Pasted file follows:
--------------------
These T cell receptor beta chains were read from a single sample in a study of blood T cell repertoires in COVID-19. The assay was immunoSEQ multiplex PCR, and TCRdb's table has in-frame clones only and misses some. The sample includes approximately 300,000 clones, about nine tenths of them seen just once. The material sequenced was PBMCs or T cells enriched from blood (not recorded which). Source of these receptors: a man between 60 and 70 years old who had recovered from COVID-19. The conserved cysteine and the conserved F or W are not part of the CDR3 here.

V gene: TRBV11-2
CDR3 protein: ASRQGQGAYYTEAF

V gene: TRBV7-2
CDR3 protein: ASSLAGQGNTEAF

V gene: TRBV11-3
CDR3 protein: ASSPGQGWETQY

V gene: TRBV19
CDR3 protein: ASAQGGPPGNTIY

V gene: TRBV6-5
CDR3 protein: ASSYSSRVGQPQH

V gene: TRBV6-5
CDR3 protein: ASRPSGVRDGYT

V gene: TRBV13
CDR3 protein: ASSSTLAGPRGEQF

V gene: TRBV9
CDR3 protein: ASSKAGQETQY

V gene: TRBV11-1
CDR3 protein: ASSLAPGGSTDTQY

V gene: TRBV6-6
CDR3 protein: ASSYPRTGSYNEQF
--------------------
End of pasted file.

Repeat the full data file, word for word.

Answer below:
These T cell receptor beta chains were read from a single sample in a study of blood T cell repertoires in COVID-19. The assay was immunoSEQ multiplex PCR, and TCRdb's table has in-frame clones only and misses some. The sample includes approximately 300,000 clones, about nine tenths of them seen just once. The material sequenced was PBMCs or T cells enriched from blood (not recorded which). Source of these receptors: a man between 60 and 70 years old who had recovered from COVID-19. The conserved cysteine and the conserved F or W are not part of the CDR3 here.

V gene: TRBV11-2
CDR3 protein: ASRQGQGAYYTEAF

V gene: TRBV7-2
CDR3 protein: ASSLAGQGNTEAF

V gene: TRBV11-3
CDR3 protein: ASSPGQGWETQY

V gene: TRBV19
CDR3 protein: ASAQGGPPGNTIY

V gene: TRBV6-5
CDR3 protein: ASSYSSRVGQPQH

V gene: TRBV6-5
CDR3 protein: ASRPSGVRDGYT

V gene: TRBV13
CDR3 protein: ASSSTLAGPRGEQF

V gene: TRBV9
CDR3 protein: ASSKAGQETQY

V gene: TRBV11-1
CDR3 protein: ASSLAPGGSTDTQY

V gene: TRBV6-6
CDR3 protein: ASSYPRTGSYNEQF